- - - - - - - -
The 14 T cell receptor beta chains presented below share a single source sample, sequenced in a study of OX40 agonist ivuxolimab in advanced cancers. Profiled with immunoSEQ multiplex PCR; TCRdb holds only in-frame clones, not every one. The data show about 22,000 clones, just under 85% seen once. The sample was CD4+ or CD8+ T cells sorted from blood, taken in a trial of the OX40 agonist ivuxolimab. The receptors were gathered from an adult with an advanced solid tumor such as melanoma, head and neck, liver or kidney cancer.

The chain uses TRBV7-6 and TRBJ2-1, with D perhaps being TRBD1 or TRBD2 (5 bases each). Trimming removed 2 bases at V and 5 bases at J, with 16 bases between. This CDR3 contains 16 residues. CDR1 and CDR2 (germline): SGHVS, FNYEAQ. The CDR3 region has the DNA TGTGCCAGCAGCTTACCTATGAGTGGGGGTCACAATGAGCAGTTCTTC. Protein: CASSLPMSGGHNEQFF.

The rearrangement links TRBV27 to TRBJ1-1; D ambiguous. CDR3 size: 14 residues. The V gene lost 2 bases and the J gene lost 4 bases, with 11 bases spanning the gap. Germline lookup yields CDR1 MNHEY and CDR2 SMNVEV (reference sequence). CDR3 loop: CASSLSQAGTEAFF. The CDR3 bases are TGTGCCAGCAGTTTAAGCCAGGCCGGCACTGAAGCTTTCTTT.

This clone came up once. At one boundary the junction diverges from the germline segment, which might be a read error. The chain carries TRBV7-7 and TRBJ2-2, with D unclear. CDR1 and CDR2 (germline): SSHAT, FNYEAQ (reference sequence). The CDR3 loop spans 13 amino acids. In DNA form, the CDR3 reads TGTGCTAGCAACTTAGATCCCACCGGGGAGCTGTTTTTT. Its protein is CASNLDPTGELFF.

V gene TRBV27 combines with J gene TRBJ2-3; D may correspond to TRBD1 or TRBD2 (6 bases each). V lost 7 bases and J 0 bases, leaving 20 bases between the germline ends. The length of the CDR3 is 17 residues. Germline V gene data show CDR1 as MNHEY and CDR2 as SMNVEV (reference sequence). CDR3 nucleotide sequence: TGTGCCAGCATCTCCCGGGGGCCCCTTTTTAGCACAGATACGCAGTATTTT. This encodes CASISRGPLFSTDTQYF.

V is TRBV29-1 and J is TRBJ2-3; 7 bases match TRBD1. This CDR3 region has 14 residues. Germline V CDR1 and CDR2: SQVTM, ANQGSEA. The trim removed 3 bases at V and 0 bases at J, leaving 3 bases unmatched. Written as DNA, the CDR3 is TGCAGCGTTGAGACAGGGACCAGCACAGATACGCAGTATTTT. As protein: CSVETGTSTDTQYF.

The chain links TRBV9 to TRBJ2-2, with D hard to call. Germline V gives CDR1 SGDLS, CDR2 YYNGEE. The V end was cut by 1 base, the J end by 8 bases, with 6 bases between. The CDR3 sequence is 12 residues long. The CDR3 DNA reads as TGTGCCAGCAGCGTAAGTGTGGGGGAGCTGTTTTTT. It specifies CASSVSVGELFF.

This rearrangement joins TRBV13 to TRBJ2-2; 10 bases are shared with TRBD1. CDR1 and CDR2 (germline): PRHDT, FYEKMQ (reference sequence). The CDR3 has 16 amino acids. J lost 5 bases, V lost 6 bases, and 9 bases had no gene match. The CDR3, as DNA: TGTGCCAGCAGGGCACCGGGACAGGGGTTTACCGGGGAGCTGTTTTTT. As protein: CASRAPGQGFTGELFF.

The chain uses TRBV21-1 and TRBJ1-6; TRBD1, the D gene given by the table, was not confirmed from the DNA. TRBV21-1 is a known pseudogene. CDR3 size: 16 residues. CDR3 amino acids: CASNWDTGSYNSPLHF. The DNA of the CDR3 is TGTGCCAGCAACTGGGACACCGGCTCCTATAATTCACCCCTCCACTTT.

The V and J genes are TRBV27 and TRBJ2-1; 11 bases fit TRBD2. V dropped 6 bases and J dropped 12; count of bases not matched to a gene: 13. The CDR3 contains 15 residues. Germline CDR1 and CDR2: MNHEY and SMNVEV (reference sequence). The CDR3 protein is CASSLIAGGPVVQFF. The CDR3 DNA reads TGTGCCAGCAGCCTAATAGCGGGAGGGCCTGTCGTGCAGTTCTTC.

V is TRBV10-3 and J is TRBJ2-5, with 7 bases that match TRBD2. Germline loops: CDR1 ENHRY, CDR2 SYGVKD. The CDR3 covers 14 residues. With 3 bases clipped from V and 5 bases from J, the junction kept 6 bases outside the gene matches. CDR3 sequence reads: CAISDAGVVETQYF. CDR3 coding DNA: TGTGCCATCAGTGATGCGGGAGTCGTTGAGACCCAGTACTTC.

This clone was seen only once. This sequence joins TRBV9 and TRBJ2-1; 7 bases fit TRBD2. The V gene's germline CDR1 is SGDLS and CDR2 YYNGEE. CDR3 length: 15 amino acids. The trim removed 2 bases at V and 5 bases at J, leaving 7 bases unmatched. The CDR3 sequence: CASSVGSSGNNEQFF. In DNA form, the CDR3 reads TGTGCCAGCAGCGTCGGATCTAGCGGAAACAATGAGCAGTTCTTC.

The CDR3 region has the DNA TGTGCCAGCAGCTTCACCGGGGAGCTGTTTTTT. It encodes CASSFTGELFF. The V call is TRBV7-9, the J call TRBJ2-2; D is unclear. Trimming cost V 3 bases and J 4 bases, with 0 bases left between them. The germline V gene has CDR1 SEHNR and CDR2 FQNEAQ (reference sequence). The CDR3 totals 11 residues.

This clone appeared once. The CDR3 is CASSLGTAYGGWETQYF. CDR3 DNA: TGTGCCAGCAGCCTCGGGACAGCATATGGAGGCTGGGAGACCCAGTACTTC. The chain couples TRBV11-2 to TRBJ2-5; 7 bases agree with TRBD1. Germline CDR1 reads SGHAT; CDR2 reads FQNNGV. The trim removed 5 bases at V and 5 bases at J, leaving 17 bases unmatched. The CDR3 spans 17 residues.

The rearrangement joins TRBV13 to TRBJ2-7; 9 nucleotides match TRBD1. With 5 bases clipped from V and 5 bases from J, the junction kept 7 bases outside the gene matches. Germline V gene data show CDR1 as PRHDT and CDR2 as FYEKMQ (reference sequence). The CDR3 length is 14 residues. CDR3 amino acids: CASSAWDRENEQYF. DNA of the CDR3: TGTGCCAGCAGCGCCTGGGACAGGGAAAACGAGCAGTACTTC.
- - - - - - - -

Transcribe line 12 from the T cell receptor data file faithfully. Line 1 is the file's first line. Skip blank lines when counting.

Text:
This clone was seen only once. This sequence joins TRBV9 and TRBJ2-1; 7 bases fit TRBD2. The V gene's germline CDR1 is SGDLS and CDR2 YYNGEE. CDR3 length: 15 amino acids. The trim removed 2 bases at V and 5 bases at J, leaving 7 bases unmatched. The CDR3 sequence: CASSVGSSGNNEQFF. In DNA form, the CDR3 reads TGTGCCAGCAGCGTCGGATCTAGCGGAAACAATGAGCAGTTCTTC.